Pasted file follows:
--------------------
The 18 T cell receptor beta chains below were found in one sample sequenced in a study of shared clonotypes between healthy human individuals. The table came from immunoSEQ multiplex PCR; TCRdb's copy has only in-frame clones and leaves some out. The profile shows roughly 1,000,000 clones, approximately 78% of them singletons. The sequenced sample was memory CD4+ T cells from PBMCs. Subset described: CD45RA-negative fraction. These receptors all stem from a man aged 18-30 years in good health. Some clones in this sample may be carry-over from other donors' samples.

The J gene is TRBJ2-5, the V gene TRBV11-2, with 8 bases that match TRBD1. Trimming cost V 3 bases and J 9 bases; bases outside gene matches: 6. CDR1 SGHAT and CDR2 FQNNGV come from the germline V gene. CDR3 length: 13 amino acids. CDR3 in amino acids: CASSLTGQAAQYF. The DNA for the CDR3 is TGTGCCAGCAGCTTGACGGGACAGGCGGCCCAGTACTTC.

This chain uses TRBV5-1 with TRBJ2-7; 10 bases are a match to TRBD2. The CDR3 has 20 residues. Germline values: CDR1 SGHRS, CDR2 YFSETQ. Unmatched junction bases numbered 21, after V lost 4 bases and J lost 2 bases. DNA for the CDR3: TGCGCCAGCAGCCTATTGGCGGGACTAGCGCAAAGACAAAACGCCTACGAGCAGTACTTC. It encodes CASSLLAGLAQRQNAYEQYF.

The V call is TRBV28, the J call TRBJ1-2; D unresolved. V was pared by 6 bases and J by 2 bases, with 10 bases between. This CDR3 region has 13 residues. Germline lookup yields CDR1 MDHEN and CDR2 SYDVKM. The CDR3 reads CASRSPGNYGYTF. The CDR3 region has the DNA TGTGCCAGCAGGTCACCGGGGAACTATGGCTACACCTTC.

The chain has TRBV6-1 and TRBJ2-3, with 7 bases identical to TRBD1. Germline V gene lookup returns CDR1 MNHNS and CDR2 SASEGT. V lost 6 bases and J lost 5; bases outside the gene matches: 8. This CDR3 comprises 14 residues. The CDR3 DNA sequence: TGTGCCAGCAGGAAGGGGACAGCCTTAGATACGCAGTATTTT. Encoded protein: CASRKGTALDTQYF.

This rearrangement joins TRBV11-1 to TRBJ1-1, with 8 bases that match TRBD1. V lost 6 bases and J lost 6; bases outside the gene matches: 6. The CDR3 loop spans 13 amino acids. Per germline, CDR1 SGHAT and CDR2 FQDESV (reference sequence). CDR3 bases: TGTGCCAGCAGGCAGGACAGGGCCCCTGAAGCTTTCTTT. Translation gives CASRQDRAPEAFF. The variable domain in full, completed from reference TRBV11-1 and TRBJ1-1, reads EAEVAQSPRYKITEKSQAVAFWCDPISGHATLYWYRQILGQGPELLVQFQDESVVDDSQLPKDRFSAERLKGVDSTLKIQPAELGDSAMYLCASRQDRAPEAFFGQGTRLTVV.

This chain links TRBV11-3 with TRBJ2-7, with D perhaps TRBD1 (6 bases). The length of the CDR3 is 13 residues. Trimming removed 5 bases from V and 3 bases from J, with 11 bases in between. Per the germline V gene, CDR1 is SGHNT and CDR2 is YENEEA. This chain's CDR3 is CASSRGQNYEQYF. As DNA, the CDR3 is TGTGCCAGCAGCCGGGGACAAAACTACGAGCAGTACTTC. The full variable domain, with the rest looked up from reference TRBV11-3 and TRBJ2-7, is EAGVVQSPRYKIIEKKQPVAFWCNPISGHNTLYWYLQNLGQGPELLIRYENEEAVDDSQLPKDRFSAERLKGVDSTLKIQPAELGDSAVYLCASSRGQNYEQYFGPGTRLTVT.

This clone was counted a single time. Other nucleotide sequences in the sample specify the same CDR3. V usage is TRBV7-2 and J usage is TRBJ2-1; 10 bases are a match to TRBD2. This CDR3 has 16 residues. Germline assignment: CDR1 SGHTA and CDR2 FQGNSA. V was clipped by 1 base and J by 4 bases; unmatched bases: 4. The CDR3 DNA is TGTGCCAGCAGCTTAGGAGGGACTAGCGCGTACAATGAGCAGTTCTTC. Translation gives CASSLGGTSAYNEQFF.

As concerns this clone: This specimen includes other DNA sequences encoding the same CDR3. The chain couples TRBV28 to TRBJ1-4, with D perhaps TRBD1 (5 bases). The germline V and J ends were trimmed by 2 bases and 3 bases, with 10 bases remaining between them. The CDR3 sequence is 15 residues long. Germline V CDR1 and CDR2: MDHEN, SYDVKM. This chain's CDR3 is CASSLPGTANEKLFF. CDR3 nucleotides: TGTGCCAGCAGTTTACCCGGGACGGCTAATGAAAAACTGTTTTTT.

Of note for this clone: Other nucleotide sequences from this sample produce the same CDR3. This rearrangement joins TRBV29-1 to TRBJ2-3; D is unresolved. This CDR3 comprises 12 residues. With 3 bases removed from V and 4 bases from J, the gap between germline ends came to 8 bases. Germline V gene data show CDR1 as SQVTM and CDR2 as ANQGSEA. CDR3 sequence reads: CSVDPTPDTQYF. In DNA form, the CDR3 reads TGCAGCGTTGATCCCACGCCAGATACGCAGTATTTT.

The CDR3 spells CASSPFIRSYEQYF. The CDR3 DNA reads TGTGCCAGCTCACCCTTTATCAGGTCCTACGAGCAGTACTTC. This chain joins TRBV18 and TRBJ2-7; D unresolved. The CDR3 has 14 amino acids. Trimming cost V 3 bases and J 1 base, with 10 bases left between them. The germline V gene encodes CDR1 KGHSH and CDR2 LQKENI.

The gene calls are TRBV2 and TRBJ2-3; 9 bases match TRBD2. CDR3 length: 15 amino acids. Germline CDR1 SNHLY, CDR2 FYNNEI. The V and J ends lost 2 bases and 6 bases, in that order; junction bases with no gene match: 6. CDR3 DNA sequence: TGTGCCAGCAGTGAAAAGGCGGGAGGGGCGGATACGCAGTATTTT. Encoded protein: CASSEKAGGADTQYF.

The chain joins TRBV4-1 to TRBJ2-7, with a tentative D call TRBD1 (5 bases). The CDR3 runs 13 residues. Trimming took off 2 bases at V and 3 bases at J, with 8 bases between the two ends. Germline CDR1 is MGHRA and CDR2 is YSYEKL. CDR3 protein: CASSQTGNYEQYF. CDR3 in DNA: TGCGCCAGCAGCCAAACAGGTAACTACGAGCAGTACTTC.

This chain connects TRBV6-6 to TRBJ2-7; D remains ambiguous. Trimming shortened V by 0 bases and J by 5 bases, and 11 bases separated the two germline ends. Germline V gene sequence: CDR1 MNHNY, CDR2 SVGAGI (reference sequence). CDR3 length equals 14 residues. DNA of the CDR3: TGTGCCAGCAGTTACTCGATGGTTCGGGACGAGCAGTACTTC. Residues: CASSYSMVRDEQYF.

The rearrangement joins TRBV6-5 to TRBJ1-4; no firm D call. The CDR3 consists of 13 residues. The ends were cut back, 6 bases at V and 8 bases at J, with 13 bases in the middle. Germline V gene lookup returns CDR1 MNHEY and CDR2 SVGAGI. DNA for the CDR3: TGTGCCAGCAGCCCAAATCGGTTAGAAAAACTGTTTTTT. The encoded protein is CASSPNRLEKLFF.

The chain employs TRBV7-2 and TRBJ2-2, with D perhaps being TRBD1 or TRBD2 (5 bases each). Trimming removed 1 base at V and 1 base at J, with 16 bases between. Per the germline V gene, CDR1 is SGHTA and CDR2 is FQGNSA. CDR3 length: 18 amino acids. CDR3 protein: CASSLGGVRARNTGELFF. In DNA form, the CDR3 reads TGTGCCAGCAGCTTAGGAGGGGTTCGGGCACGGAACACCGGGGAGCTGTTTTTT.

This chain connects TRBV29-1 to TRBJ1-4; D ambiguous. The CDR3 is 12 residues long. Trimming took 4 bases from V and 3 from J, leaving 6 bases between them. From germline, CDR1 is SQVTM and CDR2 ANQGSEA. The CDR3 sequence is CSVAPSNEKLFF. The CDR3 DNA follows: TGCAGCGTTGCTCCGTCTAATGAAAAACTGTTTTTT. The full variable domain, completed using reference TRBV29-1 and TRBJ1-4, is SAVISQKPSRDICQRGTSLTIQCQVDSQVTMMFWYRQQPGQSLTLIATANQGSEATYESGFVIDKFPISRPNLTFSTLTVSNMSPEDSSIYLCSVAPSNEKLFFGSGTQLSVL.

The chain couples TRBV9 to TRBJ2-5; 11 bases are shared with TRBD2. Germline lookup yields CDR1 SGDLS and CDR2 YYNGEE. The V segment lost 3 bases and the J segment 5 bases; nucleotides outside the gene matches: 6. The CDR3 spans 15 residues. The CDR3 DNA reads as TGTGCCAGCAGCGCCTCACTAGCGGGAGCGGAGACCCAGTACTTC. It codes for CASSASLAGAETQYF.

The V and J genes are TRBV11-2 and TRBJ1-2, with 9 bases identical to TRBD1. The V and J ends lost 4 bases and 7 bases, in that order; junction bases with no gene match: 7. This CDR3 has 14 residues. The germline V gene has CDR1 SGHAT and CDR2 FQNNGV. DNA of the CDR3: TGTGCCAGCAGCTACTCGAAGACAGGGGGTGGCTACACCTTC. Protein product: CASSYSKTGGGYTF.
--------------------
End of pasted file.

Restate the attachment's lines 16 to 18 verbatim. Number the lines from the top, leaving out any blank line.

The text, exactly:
The chain employs TRBV7-2 and TRBJ2-2, with D perhaps being TRBD1 or TRBD2 (5 bases each). Trimming removed 1 base at V and 1 base at J, with 16 bases between. Per the germline V gene, CDR1 is SGHTA and CDR2 is FQGNSA. CDR3 length: 18 amino acids. CDR3 protein: CASSLGGVRARNTGELFF. In DNA form, the CDR3 reads TGTGCCAGCAGCTTAGGAGGGGTTCGGGCACGGAACACCGGGGAGCTGTTTTTT.

This chain connects TRBV29-1 to TRBJ1-4; D ambiguous. The CDR3 is 12 residues long. Trimming took 4 bases from V and 3 from J, leaving 6 bases between them. From germline, CDR1 is SQVTM and CDR2 ANQGSEA. The CDR3 sequence is CSVAPSNEKLFF. The CDR3 DNA follows: TGCAGCGTTGCTCCGTCTAATGAAAAACTGTTTTTT. The full variable domain, completed using reference TRBV29-1 and TRBJ1-4, is SAVISQKPSRDICQRGTSLTIQCQVDSQVTMMFWYRQQPGQSLTLIATANQGSEATYESGFVIDKFPISRPNLTFSTLTVSNMSPEDSSIYLCSVAPSNEKLFFGSGTQLSVL.

The chain couples TRBV9 to TRBJ2-5; 11 bases are shared with TRBD2. Germline lookup yields CDR1 SGDLS and CDR2 YYNGEE. The V segment lost 3 bases and the J segment 5 bases; nucleotides outside the gene matches: 6. The CDR3 spans 15 residues. The CDR3 DNA reads as TGTGCCAGCAGCGCCTCACTAGCGGGAGCGGAGACCCAGTACTTC. It codes for CASSASLAGAETQYF.